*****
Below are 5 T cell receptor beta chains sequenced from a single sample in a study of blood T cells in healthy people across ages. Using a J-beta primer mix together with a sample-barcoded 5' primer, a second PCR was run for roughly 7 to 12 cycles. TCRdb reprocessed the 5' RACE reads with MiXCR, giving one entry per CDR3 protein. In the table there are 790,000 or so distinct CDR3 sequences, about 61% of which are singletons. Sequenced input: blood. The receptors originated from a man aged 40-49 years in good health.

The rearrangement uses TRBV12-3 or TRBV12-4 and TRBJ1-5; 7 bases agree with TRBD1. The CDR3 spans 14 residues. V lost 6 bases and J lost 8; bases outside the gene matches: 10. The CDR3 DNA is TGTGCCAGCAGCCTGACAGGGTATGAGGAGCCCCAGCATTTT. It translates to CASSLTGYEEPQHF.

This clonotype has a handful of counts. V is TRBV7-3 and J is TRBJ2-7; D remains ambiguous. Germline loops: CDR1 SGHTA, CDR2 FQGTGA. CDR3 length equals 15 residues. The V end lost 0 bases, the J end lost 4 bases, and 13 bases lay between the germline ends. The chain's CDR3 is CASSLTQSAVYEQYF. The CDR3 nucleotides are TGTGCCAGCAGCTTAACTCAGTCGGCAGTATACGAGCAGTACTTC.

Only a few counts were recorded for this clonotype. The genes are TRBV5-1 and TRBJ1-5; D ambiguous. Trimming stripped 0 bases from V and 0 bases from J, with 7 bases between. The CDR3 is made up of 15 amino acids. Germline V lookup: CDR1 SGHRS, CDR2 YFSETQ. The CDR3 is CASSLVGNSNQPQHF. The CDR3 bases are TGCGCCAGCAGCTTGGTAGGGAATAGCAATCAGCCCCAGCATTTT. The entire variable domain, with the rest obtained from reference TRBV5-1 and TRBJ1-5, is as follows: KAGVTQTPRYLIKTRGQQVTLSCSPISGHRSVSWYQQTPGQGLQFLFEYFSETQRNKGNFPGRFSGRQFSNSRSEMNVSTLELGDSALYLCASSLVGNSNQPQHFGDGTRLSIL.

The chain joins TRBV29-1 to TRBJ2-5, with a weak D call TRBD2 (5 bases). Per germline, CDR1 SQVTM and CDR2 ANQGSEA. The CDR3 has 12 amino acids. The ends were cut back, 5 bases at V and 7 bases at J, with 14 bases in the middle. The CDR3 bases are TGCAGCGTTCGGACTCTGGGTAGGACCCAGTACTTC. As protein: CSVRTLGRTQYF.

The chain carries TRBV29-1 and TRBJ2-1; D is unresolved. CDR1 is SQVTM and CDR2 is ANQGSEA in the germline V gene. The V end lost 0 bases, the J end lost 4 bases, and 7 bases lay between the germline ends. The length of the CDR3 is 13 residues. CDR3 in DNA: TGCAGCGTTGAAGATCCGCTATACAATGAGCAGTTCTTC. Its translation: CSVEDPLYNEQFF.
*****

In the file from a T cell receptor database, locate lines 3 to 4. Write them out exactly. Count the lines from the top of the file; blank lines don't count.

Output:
This clonotype has a handful of counts. V is TRBV7-3 and J is TRBJ2-7; D remains ambiguous. Germline loops: CDR1 SGHTA, CDR2 FQGTGA. CDR3 length equals 15 residues. The V end lost 0 bases, the J end lost 4 bases, and 13 bases lay between the germline ends. The chain's CDR3 is CASSLTQSAVYEQYF. The CDR3 nucleotides are TGTGCCAGCAGCTTAACTCAGTCGGCAGTATACGAGCAGTACTTC.

Only a few counts were recorded for this clonotype. The genes are TRBV5-1 and TRBJ1-5; D ambiguous. Trimming stripped 0 bases from V and 0 bases from J, with 7 bases between. The CDR3 is made up of 15 amino acids. Germline V lookup: CDR1 SGHRS, CDR2 YFSETQ. The CDR3 is CASSLVGNSNQPQHF. The CDR3 bases are TGCGCCAGCAGCTTGGTAGGGAATAGCAATCAGCCCCAGCATTTT. The entire variable domain, with the rest obtained from reference TRBV5-1 and TRBJ1-5, is as follows: KAGVTQTPRYLIKTRGQQVTLSCSPISGHRSVSWYQQTPGQGLQFLFEYFSETQRNKGNFPGRFSGRQFSNSRSEMNVSTLELGDSALYLCASSLVGNSNQPQHFGDGTRLSIL.